Oil Supplements for Health

Fish Oil

When most people think of oil supplements, they think of fish oil. It has become very popular, and is recommended for many different people due to its wide array of health benefits. Fish oils contain EPA and DHA, which are omega-3 long-chain unsaturated fatty acids. They have anti-inflammatory benefits, have been shown to reduce LDL cholesterol and raise HDL cholesterol levels, and even can help reduce triglyceride levels and blood-clotting potential. For all of these reasons, fish oil is an important supplement for those who are more prone to cardiovascular disease or who currently suffer from things like high cholesterol or high triglycerides. But the benefits of fish oil go beyond cardiovascular disease prevention and support. Fish oil can also help with joint pain, dry eyes, dry or blemished skin, flexibility, asthma, and more. Although these same health benefits are found in many types of cold-water fish, most of us don’t eat enough cold-water fish so the supplements help. I recommend fish oil for most people, in addition to including high-quality cold-water fish in the diet.

Flaxseed Oil

Flaxseed oil is another popular supplement. We frequently use ground flaxseed in our smoothies or yogurt. It can be beneficial for those suffering from obesity, because it helps increase arterial blood flow. Flaxseed oil contains the building blocks for omega-3 and omega-6 fatty acids, but our bodies must do the conversion themselves to obtain full benefits. Some research suggests our bodies do not efficiently make this conversion, and therefore we should consume other types of oils where the conversion is already made (such as fish oil). I think flaxseed oil is still a great part of a well-rounded diet. It helps with dry skin and is easy to use in smoothies, salad dressings, or on top of cooked veggies.

Wheat Germ Oil

Wheat germ oil can be beneficial for internal use or external application to burns, sores, scars, and other skin problems. Its high vitamin E content helps to protect the health of the skin. I’ve had many knee surgery patients in my family, and vitamin E is always a main component of post-surgery care. Since vitamin E is a strong antioxidant, wheat germ oil is more stable than other oils. However, I’d still recommend keeping it in the fridge, just to be safe.

Evening Primrose Oil

Evening primrose oil comes from the seeds of a primrose plant and contains high amounts of GLA, which is similar to omega-6 fatty acids. This plant has been used medicinally for hundreds of years, both externally for skin problems and internally to treat things like asthma, digestive issues, gynecological problems, and to help with wound healing. Some even consider it a “cure-all”. More recent research has revealed even more benefits of evening primrose oil, such as arthritis pain relief, PMS relief, help with eczema, anti-inflammatory effects, and help with cardiovascular disease and allergies. I haven’t tried evening primrose oil personally, but a few of my teachers have brought it up in class as being an amazing oil and recommend keeping it in the house.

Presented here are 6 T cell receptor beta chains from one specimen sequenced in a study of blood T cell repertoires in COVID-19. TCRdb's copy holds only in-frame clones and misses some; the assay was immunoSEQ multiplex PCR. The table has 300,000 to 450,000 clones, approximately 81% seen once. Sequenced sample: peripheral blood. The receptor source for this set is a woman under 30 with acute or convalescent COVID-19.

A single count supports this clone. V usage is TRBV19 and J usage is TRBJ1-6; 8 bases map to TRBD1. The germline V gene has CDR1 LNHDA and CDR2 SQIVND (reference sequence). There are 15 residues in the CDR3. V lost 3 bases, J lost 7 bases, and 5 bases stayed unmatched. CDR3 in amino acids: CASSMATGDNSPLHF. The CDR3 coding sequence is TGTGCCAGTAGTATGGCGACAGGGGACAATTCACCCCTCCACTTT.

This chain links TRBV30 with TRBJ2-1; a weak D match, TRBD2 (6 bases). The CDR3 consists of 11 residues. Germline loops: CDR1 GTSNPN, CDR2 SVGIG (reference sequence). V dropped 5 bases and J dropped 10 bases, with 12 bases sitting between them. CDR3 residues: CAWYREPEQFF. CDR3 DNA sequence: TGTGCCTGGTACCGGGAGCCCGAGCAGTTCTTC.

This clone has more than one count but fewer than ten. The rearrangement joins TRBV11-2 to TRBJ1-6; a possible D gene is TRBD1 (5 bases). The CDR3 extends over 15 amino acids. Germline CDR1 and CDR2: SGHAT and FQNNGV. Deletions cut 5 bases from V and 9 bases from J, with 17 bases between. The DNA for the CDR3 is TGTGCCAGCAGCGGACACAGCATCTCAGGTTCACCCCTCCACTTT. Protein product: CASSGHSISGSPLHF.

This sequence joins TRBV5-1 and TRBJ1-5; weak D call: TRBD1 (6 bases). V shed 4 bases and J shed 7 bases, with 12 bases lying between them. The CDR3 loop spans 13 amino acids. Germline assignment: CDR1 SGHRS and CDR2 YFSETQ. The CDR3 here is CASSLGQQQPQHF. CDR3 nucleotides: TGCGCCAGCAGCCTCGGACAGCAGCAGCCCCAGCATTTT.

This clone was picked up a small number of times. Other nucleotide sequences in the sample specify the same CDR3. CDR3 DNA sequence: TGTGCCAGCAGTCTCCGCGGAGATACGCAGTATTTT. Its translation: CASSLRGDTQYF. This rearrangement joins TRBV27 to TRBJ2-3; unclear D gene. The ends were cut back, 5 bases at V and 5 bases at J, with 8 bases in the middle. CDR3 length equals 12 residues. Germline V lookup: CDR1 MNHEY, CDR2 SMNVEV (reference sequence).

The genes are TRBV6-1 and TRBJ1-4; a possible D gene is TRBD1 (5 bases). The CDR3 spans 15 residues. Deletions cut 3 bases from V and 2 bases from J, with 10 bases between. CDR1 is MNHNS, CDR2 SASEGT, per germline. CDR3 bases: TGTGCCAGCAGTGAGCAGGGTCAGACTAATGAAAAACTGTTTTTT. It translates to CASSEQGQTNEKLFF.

These are just four oils that can be used therapeutically as well as for every day nutrition. I love foods like this, because it’s almost as if your refrigerator is also your medicine cabinet – a very appealing thought, at least for me. I recommend just giving one or two of these a try if you believe you could benefit from them. The great thing about using nutrition as medicine is there are rarely any side affects!


  1. Ann, please define "cold water" fish.

  2. Sorry - I should have made that more clear! Cold water fish include wild-caught (Atlantic & Sockeye are a couple) salmon, wild-caught trout, mackerel, sardines, and northern pike. Anything farmed is not a cold water fish. Cold water fish are wild and tend to prefer the colder waters, which helps keep them healthier and away from toxins. They tend to have a higher level of omega-3s, which is one reason they are preferable to other fish.

  3. So, is a walleye, bass or perch from Lake Minnewaska in Minnesota cold water or warm water? I think fishing experts may say that trout are cold water but walleyes, bass etc are warm water. Hard to mesh nutrition and fishing semantics. Perhaps the main point for the quality of oils may be wild versus farmed. Does this make sense?

  4. These would be cool-water fish (not cold, not warm). The idea is that true cold-water fish are highest in omega-3s, which is what is found in fish oil supplements. However, that doesn't mean there aren't other health benefits in other types of fish, both cool and warm water. Farmed fish should be avoided for many reasons. But supplements should come from cold-water fish, not cool- or warm-water fish.

  5. Outstanding post Ann! Great information and very easy to read. I do have one question please: what is your suggestion when it comes to purchasing high quality fish oil supplements? Do you have a favorite brand and where do you get it from? I am assuming not all fish oil supplements are created the same.
    Thanks so much and happy Friday! Patricia